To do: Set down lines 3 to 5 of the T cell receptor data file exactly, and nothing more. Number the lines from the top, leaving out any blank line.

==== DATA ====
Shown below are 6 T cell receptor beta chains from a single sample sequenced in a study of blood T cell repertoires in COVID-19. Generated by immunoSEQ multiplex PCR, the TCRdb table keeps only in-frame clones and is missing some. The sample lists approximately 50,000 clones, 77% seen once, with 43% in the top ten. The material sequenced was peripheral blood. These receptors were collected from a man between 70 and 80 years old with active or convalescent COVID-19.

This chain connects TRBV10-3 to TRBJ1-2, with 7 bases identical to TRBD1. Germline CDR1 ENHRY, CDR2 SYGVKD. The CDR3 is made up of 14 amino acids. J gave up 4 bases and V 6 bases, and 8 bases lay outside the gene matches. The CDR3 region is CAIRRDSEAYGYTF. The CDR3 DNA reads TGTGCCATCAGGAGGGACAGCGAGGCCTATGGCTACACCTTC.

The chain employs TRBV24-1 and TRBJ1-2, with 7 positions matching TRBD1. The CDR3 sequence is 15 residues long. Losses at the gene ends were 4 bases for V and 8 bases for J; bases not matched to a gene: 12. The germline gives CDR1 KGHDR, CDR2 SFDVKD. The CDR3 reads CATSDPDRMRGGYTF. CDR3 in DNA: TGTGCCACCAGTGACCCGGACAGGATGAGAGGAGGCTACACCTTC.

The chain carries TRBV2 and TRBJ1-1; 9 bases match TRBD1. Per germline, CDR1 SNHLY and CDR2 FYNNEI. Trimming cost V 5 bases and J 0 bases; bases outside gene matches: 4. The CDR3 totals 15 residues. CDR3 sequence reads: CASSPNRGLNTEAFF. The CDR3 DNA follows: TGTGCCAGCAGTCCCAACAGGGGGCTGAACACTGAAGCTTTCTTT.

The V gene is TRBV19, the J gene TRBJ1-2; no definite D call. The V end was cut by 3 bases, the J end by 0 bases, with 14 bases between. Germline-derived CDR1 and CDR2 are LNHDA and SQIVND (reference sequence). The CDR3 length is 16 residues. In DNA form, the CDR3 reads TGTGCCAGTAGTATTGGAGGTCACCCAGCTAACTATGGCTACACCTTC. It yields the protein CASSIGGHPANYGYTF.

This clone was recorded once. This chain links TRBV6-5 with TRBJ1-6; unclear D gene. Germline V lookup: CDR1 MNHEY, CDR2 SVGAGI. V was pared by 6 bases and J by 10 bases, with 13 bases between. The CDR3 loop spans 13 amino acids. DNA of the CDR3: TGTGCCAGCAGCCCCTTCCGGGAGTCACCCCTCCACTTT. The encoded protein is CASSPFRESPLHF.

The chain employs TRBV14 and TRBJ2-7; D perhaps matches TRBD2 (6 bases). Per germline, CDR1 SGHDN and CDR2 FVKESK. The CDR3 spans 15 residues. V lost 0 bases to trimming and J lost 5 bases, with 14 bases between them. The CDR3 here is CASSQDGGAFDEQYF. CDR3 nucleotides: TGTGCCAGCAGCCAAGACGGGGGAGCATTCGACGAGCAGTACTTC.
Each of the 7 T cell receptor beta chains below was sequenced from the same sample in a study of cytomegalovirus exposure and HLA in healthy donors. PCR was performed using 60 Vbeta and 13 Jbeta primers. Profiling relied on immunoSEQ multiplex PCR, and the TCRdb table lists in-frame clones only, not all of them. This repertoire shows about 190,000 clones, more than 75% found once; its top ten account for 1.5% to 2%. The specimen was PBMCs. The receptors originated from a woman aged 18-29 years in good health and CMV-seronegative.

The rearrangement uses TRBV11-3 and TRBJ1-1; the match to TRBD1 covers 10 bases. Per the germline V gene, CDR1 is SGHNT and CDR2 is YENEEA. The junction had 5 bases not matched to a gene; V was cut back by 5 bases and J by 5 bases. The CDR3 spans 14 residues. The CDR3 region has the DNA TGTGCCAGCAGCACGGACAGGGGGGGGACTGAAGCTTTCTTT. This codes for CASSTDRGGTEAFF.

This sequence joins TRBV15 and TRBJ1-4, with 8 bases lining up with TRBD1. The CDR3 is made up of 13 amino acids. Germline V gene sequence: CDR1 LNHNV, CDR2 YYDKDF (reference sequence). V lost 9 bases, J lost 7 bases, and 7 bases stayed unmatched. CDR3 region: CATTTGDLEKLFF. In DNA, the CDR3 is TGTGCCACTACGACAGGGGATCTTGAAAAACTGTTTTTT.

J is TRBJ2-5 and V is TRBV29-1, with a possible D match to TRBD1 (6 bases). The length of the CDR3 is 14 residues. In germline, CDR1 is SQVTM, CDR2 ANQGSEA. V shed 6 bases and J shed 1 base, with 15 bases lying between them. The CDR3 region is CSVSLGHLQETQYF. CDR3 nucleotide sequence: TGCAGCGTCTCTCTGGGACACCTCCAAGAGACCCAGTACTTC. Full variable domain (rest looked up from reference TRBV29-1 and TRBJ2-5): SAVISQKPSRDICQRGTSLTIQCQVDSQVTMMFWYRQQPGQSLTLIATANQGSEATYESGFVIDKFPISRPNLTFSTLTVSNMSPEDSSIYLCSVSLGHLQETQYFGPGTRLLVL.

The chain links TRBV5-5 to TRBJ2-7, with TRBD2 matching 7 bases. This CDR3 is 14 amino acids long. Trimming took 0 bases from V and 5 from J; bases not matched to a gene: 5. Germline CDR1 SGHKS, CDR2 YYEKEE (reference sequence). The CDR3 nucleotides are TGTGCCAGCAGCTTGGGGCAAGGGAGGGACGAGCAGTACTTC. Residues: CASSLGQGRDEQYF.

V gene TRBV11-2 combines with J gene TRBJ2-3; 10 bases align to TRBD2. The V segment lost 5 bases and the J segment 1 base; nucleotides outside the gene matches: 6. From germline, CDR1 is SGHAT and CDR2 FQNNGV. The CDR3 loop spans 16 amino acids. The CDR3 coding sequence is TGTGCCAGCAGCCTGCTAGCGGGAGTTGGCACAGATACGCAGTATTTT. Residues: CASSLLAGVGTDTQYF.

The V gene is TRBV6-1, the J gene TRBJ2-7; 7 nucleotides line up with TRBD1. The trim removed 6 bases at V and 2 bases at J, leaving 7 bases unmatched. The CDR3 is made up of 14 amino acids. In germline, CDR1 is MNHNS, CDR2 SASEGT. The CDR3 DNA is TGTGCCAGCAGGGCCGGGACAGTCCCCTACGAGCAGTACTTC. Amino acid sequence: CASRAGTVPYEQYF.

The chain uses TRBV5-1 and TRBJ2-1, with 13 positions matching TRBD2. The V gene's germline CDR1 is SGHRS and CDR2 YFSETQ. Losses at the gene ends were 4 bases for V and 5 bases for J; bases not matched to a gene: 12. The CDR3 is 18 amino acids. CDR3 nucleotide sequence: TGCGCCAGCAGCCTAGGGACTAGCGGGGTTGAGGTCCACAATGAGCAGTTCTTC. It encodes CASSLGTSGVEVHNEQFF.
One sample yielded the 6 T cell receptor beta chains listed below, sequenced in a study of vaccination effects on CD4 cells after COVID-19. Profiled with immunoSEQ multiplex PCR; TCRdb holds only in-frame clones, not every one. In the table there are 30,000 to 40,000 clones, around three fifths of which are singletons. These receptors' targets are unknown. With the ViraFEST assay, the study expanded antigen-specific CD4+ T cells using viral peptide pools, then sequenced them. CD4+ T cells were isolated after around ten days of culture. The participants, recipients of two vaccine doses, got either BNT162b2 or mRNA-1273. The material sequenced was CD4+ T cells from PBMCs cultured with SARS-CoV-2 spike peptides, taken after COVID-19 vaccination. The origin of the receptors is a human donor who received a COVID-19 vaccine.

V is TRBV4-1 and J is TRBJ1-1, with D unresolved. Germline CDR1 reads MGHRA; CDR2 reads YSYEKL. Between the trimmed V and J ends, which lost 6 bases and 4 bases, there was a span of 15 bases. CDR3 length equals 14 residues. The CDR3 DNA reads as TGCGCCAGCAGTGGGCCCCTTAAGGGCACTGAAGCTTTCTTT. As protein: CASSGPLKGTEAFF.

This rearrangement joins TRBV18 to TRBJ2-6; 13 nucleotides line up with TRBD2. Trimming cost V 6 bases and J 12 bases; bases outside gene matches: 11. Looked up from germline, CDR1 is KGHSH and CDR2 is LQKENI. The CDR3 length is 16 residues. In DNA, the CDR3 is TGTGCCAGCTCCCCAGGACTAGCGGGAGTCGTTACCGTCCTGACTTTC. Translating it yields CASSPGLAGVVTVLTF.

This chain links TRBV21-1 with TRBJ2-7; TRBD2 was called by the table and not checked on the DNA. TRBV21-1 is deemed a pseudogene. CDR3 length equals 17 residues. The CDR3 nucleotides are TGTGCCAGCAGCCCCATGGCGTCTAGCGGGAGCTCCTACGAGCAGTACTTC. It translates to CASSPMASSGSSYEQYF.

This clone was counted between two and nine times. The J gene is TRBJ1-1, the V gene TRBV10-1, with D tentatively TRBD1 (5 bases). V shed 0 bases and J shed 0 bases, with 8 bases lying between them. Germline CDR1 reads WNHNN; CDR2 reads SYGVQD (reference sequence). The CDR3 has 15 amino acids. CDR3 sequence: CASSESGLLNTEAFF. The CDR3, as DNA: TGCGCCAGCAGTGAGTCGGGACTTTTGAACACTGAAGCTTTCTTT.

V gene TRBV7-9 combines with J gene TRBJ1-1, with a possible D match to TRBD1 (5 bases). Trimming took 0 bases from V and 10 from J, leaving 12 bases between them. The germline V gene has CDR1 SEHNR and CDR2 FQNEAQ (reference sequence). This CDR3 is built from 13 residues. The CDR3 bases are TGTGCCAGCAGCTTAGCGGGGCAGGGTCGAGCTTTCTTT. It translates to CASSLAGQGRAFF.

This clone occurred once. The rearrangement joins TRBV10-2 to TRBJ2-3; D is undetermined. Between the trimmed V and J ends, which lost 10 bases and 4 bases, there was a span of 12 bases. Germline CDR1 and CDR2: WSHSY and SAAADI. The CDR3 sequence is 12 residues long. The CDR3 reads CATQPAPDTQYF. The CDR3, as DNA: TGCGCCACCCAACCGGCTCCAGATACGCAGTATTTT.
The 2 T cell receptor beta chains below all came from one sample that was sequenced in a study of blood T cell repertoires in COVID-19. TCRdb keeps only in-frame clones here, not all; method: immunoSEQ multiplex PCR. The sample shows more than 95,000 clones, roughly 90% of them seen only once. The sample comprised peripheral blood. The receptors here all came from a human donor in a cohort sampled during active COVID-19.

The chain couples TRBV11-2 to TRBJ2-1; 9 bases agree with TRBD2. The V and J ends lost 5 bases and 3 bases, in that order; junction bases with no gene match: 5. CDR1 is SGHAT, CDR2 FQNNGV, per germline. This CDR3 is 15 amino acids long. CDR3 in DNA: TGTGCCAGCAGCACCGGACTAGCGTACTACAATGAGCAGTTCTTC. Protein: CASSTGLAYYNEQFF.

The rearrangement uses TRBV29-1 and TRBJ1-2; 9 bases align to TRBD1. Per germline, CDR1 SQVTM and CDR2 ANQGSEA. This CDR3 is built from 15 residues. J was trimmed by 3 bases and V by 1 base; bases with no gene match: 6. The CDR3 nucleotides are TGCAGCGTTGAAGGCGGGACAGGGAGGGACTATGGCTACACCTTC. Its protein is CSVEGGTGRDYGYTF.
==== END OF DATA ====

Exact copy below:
The chain employs TRBV24-1 and TRBJ1-2, with 7 positions matching TRBD1. The CDR3 sequence is 15 residues long. Losses at the gene ends were 4 bases for V and 8 bases for J; bases not matched to a gene: 12. The germline gives CDR1 KGHDR, CDR2 SFDVKD. The CDR3 reads CATSDPDRMRGGYTF. CDR3 in DNA: TGTGCCACCAGTGACCCGGACAGGATGAGAGGAGGCTACACCTTC.

The chain carries TRBV2 and TRBJ1-1; 9 bases match TRBD1. Per germline, CDR1 SNHLY and CDR2 FYNNEI. Trimming cost V 5 bases and J 0 bases; bases outside gene matches: 4. The CDR3 totals 15 residues. CDR3 sequence reads: CASSPNRGLNTEAFF. The CDR3 DNA follows: TGTGCCAGCAGTCCCAACAGGGGGCTGAACACTGAAGCTTTCTTT.

The V gene is TRBV19, the J gene TRBJ1-2; no definite D call. The V end was cut by 3 bases, the J end by 0 bases, with 14 bases between. Germline-derived CDR1 and CDR2 are LNHDA and SQIVND (reference sequence). The CDR3 length is 16 residues. In DNA form, the CDR3 reads TGTGCCAGTAGTATTGGAGGTCACCCAGCTAACTATGGCTACACCTTC. It yields the protein CASSIGGHPANYGYTF.